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Editorial: What Vermont needs on water quality is a change in attitude

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Posted on July 9, 2015 |
By Angelo S. Lynn



What’s encouraging about Vermont’s Lakeshore Protection Act, which was passed a year ago and became law last July, is that the state bureaucracy has implemented rules that are working to accommodate landowners’ desires while also mitigating further harm to water quality. (See story in today's edition.)

What’s discouraging is how much runoff continues to flow into the state’s lakes and streams that cause degradation of water quality, and how far behind Vermont is in terms of implementing measures to correct the problem.

Many New England states passed lakeshore protection acts years ago and have been working to mitigate the effects of lakeshore and stream erosion for years. And while many of Vermont’s lakes and streams are clean enough to be enjoyable and garner praise from visitors, that is less true that it once was and the trend in many areas of the state is less than optimistic.

 Yet, over in neighboring Lake George, which sports some of the clearest water in New York and the Northeast, lies a story of stark contrasts with Lake Champlain, which lies just a few short miles to the north and east.

Any comparison of the two lakes has to start by admitting significant differences in the geology: At 30-plus miles long, Lake George is roughly a fourth as big as Lake Champlain; Lake George is fortunate to be surrounded by mountains with no adjacent farm land; through good (or fortunate) planning, there are miles of Lake George’s shoreline conserved by land conservation groups; and the bottom of Lake George is remarkably sandy and rocky, rather than the mucky sediment that characterizes Lake Champlain caused by decades of erosion and farm run-off.

But it is also true that surrounding communities and the lake association on Lake George got together several years ago to implement what many doubted could be done: a boat inspection program in which boats are inspected at each public boat landing for invasive weeds and species. By most accounts it has been a resounding success. The lake association is also actively managing a host of erosion and drainage issues to help maintain what the communities all recognize as the lake’s most cherished commodity: pristine water so clean you can see the bottom 30-40 feet down, and so clean many lakeshore residents take their drinking water from the lake with simple in-house filtration systems.

In short, residents and the communities around Lake George have long adopted an attitude that values the lake’s clean water. They take pride in what they have and accept personal responsibility to help keep it clean.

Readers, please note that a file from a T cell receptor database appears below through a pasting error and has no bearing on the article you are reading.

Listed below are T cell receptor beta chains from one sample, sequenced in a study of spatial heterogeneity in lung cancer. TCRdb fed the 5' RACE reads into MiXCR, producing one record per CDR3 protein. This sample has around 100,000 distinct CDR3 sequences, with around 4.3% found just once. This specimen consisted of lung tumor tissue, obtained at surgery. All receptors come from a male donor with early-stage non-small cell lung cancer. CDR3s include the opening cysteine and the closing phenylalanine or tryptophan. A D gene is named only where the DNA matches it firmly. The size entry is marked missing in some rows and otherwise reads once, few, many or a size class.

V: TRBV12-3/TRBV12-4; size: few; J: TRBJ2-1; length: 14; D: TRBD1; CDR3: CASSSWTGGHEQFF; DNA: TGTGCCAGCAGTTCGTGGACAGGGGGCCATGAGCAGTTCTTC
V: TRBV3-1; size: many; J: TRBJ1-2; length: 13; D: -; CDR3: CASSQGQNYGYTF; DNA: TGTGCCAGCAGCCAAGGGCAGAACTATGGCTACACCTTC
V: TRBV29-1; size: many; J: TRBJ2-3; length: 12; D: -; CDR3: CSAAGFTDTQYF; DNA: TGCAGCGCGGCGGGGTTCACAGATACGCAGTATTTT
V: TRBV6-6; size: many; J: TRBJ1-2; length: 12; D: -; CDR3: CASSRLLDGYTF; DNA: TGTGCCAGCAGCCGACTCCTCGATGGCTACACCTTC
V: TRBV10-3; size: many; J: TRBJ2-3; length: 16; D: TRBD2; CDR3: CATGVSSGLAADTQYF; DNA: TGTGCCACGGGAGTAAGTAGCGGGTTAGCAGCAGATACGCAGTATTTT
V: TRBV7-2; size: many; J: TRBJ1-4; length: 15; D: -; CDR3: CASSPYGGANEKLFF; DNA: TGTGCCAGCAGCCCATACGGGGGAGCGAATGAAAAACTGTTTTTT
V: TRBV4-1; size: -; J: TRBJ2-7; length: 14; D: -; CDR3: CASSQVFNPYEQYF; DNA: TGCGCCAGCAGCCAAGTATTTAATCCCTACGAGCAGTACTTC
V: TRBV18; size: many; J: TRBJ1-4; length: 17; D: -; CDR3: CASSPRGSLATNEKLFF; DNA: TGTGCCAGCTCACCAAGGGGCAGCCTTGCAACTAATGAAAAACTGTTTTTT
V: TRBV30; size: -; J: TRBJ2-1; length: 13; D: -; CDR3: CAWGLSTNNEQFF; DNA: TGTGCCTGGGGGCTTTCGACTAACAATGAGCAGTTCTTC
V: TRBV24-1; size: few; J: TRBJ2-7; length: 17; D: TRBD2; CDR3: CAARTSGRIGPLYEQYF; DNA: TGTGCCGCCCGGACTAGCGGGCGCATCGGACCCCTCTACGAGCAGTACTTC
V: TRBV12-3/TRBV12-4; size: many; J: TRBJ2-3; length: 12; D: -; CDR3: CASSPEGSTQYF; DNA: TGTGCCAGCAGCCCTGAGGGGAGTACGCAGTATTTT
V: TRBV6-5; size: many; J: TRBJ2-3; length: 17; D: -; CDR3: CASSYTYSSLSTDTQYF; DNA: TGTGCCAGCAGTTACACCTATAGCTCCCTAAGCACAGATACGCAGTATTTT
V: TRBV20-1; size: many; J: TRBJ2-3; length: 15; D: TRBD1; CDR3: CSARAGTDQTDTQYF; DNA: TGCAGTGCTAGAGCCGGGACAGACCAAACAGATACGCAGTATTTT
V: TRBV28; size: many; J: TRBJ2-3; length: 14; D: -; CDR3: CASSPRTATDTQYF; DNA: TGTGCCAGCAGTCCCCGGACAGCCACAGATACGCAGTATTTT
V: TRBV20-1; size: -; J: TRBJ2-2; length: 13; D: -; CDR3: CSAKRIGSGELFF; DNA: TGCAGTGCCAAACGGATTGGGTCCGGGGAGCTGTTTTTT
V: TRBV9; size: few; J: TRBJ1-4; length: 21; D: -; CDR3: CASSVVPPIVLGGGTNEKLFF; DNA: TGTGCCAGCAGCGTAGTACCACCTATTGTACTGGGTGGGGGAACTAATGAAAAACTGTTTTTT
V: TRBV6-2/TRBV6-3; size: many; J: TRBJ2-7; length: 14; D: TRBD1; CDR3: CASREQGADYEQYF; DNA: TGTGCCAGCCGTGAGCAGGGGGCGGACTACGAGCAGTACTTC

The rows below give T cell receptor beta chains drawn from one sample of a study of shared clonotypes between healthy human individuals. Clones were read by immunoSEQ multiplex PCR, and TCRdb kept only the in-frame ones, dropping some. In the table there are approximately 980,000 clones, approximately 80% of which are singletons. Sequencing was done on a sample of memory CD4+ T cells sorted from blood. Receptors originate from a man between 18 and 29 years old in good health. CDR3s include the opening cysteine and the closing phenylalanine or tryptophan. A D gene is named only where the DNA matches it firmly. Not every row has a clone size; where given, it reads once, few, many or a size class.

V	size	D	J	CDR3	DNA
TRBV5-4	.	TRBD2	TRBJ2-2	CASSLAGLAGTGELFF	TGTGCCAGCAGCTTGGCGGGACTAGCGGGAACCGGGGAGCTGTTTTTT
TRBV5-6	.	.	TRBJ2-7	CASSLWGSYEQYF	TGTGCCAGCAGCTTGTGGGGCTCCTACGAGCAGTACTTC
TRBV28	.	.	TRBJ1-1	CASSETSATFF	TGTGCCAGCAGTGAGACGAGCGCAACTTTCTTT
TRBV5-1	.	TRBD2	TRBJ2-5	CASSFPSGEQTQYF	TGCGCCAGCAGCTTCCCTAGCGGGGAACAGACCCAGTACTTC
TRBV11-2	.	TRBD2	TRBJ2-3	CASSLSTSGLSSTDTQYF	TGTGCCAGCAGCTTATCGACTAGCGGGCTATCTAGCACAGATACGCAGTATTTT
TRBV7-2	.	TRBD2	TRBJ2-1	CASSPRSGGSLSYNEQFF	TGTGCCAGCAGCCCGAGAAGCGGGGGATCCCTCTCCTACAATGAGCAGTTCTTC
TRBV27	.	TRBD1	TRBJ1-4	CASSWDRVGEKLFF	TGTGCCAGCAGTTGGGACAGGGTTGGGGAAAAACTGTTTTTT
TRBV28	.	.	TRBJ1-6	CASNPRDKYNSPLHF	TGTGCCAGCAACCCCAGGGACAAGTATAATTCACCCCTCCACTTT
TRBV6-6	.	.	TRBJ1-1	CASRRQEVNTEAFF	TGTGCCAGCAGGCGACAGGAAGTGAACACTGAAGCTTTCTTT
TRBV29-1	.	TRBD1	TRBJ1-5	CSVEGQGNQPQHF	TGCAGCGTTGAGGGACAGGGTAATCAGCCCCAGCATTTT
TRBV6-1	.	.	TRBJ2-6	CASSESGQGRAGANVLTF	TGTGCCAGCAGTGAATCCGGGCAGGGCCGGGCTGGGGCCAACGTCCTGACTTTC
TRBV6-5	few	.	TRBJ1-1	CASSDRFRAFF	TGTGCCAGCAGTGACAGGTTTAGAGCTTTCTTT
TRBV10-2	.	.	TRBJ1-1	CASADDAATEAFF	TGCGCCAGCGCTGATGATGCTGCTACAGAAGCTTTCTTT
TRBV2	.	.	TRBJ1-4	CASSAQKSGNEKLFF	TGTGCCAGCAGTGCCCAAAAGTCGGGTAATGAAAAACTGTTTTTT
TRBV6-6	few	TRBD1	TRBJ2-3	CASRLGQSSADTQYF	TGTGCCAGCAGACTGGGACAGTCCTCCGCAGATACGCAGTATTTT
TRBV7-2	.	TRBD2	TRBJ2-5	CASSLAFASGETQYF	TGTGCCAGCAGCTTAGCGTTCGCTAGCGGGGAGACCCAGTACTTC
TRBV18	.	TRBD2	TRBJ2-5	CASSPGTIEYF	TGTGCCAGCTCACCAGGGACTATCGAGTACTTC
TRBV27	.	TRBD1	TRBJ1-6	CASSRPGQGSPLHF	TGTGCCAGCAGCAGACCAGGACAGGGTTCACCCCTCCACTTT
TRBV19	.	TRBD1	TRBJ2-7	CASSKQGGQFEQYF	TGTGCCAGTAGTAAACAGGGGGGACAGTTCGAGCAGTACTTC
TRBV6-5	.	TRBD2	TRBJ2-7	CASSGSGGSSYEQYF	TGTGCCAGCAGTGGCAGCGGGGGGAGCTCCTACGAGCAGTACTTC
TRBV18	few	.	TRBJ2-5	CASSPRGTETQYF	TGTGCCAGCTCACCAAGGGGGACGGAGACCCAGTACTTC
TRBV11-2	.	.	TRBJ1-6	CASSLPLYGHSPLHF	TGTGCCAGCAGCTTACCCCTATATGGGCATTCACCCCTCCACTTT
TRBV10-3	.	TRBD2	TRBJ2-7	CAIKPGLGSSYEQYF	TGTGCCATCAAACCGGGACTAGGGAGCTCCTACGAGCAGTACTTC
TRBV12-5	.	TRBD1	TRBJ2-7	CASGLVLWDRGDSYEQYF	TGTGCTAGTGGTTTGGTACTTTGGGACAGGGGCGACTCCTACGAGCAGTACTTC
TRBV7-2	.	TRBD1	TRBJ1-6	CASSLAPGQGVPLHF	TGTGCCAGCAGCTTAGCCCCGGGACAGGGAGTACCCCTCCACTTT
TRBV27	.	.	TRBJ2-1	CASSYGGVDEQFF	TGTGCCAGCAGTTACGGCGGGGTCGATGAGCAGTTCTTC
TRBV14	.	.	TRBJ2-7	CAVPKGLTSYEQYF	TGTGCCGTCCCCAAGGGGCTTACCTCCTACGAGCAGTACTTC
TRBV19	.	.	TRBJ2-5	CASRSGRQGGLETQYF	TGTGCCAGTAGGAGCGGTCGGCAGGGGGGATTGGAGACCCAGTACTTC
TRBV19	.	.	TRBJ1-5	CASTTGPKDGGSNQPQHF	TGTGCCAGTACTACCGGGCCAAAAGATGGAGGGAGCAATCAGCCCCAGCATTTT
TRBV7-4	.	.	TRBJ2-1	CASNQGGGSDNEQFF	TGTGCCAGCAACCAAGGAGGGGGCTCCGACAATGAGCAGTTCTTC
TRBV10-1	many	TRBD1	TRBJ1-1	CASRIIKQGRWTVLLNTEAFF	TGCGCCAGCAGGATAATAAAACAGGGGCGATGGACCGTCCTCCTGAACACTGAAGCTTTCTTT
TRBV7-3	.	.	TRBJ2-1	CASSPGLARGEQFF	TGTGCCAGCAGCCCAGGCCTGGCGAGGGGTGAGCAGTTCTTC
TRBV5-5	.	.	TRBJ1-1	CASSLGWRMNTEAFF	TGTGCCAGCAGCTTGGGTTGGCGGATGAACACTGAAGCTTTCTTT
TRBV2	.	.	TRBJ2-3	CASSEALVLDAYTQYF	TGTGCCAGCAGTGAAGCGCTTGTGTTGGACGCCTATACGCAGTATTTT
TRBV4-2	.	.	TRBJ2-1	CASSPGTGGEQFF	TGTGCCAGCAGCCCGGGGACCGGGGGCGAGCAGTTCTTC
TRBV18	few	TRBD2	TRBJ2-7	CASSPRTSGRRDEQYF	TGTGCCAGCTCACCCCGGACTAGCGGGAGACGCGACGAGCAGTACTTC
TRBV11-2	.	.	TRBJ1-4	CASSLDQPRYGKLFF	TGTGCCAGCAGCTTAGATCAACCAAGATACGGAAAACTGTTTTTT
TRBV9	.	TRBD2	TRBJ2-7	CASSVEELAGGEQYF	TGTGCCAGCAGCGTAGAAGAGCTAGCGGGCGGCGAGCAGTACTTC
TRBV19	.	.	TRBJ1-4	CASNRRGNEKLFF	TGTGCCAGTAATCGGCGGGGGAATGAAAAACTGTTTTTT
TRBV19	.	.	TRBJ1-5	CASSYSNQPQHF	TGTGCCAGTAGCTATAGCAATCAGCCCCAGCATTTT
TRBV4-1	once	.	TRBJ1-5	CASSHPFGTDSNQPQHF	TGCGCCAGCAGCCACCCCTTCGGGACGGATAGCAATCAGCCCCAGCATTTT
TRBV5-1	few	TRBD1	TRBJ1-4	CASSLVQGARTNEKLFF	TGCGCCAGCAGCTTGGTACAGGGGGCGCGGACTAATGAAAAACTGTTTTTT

We’re not there in Vermont.

While the water quality has declined in many of our lakes and streams, we make excuses for the causes and have been slow to enact measures to stop the degradation, let alone initiate measures to improve its quality.

Admittedly, Lake Champlain has a much more difficult set of circumstances to manage compared to Lake George. We have a 120-mile eastern shoreline that is also the border of the Champlain Valley — the state’s most fertile farmland and home to many of our largest dairy farms. We have several major rivers draining into Lake Champlain and carrying phosphorous run-off and soil erosion from deep within Vermont’s heartland. We have the state’s largest population centers of Burlington and Chittenden County smack in the middle of the shoreline, dumping urban runoff from that immense maze of asphalt  and commercial enterprise.

But it’s not just Lake Champlain and it’s not just about farm and urban run-off that’s at the heart of Vermont’s problem. At base, it’s the attitude in Vermont  (and all communities around Lake Champlain) that must first change.

We need to care enough as individuals and as communities to commit adequate resources, if we are going to make the changes needed to improve water quality. We need to set higher expectations of what the water quality in our lakes and streams could be, and we need to take the personal responsibility to start making improvements.

We can, for example, establish boat inspection stations at each lake that allows larger motorized craft and implement procedures that help prevent the spread of invasive species. We can educate lakeshore residents about the impact of using fertilizers on lawns and the need to keep native growth along the shoreline or erect retaining walls to stop erosion if that habitat was previously removed. We can and we must build community wastewater treatment plants that anticipate rain storms and have the capacity to handle the overflow, rather than dumping the overflow into our streams and into Lake Champlain as a state-sanctioned pass to pollute.

Farmers, too, must work to adopt newer systems that mitigate manure runoff, which is a more viable option today in the wake of new processes that use appropriately scaled bio-digesters and look to limit, or end, the spreading of liquid manure. Farm practices that implement the best crops to plant nearest our waterways (hay, not corn or grains) should also be adopted.

There is much to be done.

What’s promising about the Lakeshore Protection Act is not only is it a step in the right direction, it is also teaching landowners—and communities—what must be done to restore our water quality to higher standards. Not every body of water will have the clarity of Lake George, but we can and should aspire to improve the water quality—not just slowing down its continuing demise. That requires a change in attitude, and it can’t happen soon enough.

— Angelo S. Lynn

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